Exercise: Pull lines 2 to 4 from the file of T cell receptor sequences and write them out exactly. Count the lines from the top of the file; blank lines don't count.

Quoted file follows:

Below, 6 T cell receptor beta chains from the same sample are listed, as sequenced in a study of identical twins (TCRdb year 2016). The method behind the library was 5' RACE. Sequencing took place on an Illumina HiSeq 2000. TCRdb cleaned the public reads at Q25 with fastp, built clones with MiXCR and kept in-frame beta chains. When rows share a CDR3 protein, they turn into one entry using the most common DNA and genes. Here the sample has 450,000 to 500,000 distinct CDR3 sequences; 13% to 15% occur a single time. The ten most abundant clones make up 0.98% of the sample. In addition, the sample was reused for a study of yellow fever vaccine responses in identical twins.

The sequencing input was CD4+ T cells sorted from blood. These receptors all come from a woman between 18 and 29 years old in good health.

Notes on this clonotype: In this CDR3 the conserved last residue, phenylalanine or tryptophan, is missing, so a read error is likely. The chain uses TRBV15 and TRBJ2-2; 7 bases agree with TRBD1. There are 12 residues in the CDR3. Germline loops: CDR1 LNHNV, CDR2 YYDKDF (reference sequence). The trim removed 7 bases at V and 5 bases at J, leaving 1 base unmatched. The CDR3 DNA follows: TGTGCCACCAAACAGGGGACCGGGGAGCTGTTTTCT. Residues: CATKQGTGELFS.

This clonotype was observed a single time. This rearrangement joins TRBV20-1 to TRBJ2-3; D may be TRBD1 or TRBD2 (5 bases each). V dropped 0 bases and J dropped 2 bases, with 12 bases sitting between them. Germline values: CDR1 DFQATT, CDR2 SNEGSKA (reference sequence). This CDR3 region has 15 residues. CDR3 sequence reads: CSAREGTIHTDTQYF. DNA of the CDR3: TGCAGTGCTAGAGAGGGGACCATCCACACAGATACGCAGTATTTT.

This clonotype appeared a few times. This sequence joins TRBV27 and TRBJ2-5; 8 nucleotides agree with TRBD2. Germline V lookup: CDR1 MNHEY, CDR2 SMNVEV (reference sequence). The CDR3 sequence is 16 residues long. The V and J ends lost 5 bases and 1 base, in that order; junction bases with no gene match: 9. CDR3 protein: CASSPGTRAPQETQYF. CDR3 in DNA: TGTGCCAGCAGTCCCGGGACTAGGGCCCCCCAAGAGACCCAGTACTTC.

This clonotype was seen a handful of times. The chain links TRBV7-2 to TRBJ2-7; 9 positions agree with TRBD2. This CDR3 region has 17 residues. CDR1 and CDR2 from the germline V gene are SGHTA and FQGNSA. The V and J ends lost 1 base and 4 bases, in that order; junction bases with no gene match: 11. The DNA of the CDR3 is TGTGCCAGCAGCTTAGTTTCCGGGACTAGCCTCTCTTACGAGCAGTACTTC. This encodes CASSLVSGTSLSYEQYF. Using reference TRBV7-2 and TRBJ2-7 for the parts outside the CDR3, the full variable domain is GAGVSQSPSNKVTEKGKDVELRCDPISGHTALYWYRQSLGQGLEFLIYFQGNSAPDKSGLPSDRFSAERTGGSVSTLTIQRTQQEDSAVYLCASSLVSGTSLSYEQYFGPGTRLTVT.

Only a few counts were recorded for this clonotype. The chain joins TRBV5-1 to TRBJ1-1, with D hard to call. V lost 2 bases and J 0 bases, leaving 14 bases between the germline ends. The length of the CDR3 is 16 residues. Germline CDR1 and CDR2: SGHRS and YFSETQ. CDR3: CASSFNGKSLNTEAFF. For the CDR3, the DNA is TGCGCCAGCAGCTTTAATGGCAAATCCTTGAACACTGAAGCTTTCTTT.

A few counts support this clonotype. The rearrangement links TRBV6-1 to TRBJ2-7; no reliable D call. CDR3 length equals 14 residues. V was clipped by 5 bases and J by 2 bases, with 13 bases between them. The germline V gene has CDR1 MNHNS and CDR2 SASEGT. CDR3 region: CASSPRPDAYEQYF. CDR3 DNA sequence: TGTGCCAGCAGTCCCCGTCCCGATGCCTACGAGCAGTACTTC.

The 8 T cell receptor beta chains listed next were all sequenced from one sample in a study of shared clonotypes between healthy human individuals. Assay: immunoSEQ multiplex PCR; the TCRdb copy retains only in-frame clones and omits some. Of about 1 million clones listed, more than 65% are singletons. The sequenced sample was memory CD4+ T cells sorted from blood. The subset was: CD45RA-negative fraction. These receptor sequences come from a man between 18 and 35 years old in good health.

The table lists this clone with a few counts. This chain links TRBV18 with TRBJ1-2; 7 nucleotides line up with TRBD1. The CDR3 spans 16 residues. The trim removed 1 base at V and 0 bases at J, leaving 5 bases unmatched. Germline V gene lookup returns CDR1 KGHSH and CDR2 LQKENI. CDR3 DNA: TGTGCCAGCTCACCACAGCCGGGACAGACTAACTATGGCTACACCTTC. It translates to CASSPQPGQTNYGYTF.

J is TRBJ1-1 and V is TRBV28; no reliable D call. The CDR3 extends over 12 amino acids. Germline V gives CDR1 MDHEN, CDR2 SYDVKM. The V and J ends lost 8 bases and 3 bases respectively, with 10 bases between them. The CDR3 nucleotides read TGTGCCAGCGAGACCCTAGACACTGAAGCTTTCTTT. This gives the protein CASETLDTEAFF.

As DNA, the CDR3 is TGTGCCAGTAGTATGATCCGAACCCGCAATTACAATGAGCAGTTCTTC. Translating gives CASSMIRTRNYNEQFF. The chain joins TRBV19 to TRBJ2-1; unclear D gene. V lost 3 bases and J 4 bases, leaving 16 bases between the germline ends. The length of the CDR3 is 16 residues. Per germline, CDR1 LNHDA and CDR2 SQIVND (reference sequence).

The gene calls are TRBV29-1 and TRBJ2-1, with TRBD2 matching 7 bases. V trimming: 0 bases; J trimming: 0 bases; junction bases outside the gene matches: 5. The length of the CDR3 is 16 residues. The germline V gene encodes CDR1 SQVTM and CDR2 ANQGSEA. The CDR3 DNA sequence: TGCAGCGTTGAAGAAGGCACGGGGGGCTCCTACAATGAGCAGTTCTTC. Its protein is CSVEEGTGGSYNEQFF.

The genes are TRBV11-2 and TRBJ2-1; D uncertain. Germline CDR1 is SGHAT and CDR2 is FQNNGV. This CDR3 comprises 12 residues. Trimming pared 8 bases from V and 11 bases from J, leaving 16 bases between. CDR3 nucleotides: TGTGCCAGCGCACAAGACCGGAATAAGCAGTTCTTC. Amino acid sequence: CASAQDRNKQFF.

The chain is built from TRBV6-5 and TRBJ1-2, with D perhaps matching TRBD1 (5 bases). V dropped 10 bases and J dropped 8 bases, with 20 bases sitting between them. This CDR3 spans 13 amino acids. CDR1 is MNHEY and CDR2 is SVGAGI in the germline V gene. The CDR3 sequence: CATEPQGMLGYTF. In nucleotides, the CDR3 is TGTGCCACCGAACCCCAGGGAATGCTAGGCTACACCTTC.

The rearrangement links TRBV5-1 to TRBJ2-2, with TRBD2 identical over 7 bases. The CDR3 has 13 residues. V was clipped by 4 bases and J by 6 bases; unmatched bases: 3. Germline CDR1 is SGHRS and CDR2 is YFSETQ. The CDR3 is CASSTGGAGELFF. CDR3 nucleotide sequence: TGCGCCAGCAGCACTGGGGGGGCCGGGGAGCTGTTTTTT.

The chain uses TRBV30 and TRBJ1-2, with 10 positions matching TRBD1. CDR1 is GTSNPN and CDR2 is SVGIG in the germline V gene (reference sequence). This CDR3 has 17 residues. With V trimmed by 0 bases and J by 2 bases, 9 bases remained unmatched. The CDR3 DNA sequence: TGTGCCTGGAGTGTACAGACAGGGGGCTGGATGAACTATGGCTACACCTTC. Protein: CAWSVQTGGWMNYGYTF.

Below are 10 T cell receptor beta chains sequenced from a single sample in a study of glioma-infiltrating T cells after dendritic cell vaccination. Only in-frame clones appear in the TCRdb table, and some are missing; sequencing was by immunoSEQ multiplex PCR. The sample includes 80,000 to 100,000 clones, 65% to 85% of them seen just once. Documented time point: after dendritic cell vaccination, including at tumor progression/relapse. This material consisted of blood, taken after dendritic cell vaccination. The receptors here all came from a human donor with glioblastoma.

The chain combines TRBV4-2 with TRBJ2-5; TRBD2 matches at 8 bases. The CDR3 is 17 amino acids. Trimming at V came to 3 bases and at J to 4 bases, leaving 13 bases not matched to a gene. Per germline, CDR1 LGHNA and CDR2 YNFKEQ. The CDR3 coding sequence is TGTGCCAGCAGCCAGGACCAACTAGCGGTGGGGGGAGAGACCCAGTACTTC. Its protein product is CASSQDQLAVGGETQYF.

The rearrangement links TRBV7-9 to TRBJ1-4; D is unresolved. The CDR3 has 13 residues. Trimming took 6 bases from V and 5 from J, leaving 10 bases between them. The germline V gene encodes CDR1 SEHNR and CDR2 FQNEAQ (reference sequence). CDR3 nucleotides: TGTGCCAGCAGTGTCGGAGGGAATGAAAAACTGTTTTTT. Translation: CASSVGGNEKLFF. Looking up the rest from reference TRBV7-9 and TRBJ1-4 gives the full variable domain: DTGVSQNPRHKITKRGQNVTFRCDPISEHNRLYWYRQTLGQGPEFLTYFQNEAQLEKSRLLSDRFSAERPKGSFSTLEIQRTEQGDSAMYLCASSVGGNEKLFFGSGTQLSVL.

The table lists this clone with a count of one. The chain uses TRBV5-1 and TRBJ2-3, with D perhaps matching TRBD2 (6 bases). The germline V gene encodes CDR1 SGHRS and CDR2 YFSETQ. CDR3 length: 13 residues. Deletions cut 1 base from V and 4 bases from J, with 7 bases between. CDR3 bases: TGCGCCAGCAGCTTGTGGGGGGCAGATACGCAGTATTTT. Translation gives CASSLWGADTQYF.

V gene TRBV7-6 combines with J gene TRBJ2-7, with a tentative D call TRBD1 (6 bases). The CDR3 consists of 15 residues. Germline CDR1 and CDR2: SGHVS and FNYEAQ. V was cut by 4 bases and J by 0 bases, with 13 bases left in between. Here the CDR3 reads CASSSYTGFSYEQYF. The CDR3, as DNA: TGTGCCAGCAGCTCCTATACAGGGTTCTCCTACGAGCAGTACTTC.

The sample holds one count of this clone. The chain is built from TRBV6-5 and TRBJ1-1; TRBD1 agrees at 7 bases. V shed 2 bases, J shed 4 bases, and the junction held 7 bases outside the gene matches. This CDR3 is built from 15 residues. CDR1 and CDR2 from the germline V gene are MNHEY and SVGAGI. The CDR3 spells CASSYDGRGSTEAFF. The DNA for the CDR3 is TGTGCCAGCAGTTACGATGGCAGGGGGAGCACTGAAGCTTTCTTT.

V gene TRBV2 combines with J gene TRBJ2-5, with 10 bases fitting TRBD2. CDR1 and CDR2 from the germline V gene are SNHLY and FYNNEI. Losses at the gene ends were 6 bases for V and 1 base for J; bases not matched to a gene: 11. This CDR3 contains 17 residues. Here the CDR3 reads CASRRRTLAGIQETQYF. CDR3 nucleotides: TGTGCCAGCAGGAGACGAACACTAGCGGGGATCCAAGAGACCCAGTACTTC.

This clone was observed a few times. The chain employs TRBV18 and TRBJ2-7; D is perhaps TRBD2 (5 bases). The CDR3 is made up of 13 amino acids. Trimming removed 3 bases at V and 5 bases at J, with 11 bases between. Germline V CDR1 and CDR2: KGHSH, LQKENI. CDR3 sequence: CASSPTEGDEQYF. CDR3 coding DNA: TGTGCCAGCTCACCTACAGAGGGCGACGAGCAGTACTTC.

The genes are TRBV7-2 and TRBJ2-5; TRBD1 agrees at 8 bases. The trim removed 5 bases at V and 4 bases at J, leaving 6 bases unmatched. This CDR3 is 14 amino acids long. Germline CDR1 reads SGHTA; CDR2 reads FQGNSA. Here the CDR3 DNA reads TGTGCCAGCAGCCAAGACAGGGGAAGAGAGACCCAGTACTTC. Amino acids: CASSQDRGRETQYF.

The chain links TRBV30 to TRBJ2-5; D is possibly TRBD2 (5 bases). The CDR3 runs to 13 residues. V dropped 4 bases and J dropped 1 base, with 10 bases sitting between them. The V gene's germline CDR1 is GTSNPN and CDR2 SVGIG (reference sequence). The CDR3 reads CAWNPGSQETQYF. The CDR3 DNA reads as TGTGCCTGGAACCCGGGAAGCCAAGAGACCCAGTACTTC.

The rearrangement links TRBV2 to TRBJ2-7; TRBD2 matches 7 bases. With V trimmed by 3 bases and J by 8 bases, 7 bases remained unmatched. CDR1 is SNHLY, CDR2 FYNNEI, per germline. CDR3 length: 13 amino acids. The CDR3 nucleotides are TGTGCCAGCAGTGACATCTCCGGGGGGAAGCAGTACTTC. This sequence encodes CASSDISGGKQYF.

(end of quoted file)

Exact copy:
The sequencing input was CD4+ T cells sorted from blood. These receptors all come from a woman between 18 and 29 years old in good health.

Notes on this clonotype: In this CDR3 the conserved last residue, phenylalanine or tryptophan, is missing, so a read error is likely. The chain uses TRBV15 and TRBJ2-2; 7 bases agree with TRBD1. There are 12 residues in the CDR3. Germline loops: CDR1 LNHNV, CDR2 YYDKDF (reference sequence). The trim removed 7 bases at V and 5 bases at J, leaving 1 base unmatched. The CDR3 DNA follows: TGTGCCACCAAACAGGGGACCGGGGAGCTGTTTTCT. Residues: CATKQGTGELFS.

This clonotype was observed a single time. This rearrangement joins TRBV20-1 to TRBJ2-3; D may be TRBD1 or TRBD2 (5 bases each). V dropped 0 bases and J dropped 2 bases, with 12 bases sitting between them. Germline values: CDR1 DFQATT, CDR2 SNEGSKA (reference sequence). This CDR3 region has 15 residues. CDR3 sequence reads: CSAREGTIHTDTQYF. DNA of the CDR3: TGCAGTGCTAGAGAGGGGACCATCCACACAGATACGCAGTATTTT.